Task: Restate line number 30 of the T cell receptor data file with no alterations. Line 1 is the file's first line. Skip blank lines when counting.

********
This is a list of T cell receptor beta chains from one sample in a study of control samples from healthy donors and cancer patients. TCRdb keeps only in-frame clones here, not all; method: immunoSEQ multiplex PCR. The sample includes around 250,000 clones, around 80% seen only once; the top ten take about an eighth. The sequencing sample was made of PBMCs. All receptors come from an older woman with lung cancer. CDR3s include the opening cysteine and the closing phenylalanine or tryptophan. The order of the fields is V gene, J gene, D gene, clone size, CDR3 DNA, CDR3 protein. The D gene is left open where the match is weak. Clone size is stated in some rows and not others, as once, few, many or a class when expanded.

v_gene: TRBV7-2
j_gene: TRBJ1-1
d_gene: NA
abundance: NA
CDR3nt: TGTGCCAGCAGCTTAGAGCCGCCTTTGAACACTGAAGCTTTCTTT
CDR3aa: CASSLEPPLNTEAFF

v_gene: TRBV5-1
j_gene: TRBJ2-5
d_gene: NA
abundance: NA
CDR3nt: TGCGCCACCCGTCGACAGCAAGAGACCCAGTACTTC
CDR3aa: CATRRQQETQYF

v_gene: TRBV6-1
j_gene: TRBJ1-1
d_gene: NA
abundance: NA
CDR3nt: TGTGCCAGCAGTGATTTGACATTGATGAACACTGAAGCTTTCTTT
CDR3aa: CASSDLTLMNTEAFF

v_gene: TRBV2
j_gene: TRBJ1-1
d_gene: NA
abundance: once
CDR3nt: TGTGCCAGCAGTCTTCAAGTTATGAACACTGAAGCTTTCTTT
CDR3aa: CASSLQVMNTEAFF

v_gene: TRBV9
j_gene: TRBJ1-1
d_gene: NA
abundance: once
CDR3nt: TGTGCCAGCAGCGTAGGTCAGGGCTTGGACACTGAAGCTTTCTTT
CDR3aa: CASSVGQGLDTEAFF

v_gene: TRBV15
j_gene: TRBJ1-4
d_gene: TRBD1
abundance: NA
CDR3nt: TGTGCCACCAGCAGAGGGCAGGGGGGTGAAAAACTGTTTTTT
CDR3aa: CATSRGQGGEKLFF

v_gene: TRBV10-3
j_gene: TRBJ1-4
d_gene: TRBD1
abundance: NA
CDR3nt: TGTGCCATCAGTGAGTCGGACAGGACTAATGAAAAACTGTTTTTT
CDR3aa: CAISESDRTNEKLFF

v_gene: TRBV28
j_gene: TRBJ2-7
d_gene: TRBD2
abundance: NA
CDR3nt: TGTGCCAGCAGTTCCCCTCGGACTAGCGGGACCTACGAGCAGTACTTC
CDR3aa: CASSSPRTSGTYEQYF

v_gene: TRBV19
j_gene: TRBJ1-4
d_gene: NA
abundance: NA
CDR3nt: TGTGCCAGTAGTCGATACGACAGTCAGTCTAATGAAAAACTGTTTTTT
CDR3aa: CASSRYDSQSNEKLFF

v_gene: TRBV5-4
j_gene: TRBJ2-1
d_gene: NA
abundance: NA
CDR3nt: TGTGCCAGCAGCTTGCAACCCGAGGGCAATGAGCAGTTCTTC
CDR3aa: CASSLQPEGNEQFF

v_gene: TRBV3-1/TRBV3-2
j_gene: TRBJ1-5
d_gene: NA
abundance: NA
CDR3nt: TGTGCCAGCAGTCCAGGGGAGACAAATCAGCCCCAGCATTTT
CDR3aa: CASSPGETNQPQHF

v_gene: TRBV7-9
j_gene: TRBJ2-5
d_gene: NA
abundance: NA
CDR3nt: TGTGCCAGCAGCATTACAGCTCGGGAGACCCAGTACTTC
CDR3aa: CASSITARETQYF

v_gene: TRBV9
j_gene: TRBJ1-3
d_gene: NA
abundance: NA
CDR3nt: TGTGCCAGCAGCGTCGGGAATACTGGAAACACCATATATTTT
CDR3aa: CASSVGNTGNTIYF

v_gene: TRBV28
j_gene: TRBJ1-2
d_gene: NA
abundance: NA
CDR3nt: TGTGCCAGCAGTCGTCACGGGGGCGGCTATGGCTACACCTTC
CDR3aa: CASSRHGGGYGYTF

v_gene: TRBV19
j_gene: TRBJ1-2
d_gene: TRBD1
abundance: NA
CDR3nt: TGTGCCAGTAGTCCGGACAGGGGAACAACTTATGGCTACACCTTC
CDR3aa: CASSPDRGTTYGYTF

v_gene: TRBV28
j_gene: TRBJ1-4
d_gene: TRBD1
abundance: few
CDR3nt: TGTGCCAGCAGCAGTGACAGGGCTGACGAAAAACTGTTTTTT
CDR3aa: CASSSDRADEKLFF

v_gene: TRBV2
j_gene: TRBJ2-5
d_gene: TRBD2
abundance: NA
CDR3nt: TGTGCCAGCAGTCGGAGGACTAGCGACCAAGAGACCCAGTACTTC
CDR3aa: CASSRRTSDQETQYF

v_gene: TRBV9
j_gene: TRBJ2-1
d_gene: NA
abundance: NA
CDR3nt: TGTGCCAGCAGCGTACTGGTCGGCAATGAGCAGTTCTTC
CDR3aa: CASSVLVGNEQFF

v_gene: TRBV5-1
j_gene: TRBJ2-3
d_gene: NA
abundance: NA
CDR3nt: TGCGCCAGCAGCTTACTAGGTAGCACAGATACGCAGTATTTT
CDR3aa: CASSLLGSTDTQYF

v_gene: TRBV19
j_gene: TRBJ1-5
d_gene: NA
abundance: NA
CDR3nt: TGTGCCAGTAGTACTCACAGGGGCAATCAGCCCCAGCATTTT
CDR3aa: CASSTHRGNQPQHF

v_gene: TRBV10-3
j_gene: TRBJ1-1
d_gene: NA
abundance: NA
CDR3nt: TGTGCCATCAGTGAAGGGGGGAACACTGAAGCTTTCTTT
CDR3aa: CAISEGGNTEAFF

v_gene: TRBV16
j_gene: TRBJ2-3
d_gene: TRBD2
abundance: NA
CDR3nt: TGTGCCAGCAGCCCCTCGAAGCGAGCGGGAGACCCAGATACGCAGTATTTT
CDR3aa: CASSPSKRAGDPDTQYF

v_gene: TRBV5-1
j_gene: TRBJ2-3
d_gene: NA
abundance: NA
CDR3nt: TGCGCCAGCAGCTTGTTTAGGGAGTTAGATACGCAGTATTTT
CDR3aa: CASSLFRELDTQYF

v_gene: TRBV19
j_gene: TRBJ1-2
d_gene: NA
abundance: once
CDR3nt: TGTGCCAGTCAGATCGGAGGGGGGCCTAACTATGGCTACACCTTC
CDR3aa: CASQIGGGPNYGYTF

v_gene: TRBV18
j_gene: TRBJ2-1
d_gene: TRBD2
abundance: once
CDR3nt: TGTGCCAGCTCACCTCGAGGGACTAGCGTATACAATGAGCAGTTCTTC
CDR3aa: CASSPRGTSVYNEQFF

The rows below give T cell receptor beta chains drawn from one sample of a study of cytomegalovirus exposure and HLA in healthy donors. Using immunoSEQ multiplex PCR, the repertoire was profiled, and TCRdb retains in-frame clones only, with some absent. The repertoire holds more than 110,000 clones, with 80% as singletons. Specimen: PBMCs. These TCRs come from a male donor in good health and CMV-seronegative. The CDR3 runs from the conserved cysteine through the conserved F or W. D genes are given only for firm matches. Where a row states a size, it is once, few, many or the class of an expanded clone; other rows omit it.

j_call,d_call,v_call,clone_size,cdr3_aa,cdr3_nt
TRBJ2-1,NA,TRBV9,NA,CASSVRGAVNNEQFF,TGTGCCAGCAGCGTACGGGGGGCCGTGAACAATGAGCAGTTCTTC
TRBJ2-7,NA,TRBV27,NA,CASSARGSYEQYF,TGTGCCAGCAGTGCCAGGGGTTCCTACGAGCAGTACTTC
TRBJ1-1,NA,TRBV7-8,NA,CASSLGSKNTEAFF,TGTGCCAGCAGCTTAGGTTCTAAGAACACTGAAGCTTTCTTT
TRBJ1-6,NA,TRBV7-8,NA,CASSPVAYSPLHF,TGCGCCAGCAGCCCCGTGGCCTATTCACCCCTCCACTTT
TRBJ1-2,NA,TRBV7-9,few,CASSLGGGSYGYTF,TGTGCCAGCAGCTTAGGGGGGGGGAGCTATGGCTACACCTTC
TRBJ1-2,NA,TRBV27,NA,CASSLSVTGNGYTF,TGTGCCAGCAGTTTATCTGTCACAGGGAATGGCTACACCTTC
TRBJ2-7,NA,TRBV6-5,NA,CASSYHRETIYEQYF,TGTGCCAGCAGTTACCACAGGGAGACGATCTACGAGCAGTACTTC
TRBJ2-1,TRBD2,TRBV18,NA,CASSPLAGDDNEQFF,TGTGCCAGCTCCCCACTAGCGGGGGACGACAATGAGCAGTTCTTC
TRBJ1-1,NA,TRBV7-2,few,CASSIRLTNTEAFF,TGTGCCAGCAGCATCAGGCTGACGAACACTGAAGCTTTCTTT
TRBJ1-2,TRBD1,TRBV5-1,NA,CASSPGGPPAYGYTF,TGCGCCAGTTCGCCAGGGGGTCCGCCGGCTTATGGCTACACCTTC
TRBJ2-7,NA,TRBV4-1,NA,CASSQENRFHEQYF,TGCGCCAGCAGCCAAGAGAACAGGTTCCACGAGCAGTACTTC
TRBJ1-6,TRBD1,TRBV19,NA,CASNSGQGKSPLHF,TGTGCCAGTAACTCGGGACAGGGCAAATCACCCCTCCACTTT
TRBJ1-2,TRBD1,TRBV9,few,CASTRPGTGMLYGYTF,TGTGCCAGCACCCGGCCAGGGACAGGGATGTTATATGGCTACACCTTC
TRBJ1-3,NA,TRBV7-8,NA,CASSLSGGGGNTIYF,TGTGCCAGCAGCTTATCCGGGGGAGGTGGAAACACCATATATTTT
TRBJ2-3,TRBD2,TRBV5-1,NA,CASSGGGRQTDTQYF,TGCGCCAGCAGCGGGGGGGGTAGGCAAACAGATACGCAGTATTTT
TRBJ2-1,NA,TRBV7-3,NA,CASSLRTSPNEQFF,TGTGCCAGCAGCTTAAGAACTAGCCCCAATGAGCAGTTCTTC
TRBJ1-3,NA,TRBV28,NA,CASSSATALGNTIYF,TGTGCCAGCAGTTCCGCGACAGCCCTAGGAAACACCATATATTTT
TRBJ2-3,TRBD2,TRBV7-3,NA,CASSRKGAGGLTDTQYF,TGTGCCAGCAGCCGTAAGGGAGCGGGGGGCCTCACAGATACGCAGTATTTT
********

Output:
CDR3nt: TGTGCCAGCAGCGTAGGTCAGGGCTTGGACACTGAAGCTTTCTTT